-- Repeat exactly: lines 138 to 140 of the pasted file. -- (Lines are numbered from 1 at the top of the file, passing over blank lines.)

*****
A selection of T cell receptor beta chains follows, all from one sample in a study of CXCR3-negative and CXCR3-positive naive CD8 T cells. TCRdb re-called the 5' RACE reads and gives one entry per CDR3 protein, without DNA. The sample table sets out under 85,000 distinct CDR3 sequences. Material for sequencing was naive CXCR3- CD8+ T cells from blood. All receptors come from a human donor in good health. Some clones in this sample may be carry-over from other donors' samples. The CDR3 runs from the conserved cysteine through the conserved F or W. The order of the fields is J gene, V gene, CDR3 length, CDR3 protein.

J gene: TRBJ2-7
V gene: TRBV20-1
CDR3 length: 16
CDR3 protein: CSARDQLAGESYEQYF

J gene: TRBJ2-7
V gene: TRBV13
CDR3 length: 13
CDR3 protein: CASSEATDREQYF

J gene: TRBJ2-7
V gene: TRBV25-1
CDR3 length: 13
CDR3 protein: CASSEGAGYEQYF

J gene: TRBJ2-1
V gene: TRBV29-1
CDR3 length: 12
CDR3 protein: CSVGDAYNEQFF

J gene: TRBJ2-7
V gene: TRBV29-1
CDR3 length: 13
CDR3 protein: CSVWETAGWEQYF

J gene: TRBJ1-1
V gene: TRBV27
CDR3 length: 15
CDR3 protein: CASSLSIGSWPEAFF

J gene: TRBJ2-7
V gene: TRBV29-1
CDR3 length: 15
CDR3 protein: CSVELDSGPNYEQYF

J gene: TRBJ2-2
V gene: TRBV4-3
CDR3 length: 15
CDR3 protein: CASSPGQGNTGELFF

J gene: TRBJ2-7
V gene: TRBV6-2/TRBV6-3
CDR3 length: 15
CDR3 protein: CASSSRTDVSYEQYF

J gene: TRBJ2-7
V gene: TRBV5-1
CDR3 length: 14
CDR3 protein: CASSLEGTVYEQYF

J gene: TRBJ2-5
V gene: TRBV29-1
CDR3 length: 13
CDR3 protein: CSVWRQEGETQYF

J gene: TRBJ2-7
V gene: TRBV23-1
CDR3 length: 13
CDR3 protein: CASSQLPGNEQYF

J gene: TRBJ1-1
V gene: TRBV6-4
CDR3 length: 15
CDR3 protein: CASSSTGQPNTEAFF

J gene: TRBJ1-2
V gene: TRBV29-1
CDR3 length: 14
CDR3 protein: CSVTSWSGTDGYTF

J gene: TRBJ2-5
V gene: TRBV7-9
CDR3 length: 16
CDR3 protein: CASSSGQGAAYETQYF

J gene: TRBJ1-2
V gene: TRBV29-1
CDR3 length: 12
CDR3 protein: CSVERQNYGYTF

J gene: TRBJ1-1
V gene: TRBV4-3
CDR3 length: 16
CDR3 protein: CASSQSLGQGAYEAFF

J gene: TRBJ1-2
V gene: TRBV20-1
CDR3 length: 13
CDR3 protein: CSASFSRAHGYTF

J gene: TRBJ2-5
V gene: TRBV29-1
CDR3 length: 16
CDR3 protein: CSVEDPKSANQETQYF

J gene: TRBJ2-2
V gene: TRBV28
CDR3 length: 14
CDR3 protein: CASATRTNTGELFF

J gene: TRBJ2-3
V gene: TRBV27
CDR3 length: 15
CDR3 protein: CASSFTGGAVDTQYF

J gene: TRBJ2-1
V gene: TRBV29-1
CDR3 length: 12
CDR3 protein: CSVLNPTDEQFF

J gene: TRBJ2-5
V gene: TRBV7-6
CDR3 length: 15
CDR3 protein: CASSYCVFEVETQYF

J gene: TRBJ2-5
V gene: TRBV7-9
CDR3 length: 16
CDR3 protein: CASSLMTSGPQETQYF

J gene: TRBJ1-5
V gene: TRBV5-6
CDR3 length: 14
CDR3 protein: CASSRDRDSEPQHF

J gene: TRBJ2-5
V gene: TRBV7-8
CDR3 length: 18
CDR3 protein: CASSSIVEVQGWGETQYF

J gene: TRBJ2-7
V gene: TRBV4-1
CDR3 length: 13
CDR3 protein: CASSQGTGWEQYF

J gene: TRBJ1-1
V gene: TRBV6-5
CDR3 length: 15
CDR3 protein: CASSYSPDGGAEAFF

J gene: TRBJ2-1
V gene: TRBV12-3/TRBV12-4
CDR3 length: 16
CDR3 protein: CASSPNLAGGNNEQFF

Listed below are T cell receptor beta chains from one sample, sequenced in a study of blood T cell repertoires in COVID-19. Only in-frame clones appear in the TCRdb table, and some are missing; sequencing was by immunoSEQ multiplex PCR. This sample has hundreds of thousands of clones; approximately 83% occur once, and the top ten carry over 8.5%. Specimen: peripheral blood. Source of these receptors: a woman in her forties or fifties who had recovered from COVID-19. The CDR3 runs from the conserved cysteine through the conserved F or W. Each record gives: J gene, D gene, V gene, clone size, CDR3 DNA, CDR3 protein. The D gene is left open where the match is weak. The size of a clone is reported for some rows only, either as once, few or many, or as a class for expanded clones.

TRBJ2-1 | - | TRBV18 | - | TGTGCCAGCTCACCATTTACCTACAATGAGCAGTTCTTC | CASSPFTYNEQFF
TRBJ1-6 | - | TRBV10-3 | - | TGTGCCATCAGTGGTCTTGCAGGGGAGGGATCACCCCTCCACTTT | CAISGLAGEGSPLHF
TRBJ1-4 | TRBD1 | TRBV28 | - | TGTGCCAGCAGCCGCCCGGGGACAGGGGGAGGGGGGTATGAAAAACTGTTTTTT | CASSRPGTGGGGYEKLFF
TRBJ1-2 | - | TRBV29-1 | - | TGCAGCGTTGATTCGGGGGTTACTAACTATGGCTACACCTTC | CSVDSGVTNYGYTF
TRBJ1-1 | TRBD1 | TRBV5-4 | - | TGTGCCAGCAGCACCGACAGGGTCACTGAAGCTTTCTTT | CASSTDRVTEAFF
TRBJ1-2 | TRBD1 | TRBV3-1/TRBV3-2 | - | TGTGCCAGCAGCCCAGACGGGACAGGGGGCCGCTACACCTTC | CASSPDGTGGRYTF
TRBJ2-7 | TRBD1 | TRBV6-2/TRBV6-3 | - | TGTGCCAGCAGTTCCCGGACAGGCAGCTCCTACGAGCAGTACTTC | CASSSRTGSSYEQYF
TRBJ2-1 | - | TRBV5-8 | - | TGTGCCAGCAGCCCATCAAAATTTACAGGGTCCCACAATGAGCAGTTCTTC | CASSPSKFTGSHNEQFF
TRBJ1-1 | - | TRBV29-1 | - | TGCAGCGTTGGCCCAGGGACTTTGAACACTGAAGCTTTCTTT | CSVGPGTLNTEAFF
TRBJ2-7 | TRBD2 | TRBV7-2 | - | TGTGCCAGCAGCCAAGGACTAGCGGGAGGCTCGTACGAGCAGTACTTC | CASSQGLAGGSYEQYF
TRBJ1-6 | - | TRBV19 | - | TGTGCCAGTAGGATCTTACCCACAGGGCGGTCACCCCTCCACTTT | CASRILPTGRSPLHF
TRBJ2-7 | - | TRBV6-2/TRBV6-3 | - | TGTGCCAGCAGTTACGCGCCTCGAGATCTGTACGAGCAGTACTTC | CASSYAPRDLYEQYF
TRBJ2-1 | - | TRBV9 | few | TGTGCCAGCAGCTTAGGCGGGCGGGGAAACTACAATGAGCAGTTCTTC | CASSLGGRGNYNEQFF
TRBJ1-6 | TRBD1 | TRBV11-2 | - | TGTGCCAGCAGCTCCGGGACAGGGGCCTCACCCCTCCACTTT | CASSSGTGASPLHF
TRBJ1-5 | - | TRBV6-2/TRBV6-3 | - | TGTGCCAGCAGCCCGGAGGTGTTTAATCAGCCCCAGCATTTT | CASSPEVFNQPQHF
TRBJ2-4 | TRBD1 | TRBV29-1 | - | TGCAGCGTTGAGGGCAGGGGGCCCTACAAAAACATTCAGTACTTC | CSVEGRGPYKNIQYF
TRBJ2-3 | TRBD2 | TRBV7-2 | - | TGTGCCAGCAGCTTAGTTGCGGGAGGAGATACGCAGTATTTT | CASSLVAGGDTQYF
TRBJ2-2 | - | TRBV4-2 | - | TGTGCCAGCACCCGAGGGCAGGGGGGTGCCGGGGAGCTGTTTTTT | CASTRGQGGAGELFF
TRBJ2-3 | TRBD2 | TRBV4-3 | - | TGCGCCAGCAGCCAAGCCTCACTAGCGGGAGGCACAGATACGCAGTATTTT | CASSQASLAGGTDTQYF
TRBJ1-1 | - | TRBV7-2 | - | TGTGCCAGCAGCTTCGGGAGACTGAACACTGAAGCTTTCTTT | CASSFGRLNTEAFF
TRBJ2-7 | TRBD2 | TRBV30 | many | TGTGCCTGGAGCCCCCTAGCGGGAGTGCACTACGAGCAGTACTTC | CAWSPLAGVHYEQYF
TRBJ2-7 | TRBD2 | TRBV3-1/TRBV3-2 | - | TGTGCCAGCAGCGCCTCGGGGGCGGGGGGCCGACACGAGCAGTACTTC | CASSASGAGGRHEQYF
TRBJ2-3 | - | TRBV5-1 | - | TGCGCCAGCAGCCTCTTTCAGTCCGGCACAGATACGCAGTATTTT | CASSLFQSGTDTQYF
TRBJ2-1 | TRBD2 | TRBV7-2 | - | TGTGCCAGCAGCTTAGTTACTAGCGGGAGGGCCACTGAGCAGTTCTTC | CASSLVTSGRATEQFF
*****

TRBJ1-1 | - | TRBV7-2 | - | TGTGCCAGCAGCTTCGGGAGACTGAACACTGAAGCTTTCTTT | CASSFGRLNTEAFF
TRBJ2-7 | TRBD2 | TRBV30 | many | TGTGCCTGGAGCCCCCTAGCGGGAGTGCACTACGAGCAGTACTTC | CAWSPLAGVHYEQYF
TRBJ2-7 | TRBD2 | TRBV3-1/TRBV3-2 | - | TGTGCCAGCAGCGCCTCGGGGGCGGGGGGCCGACACGAGCAGTACTTC | CASSASGAGGRHEQYF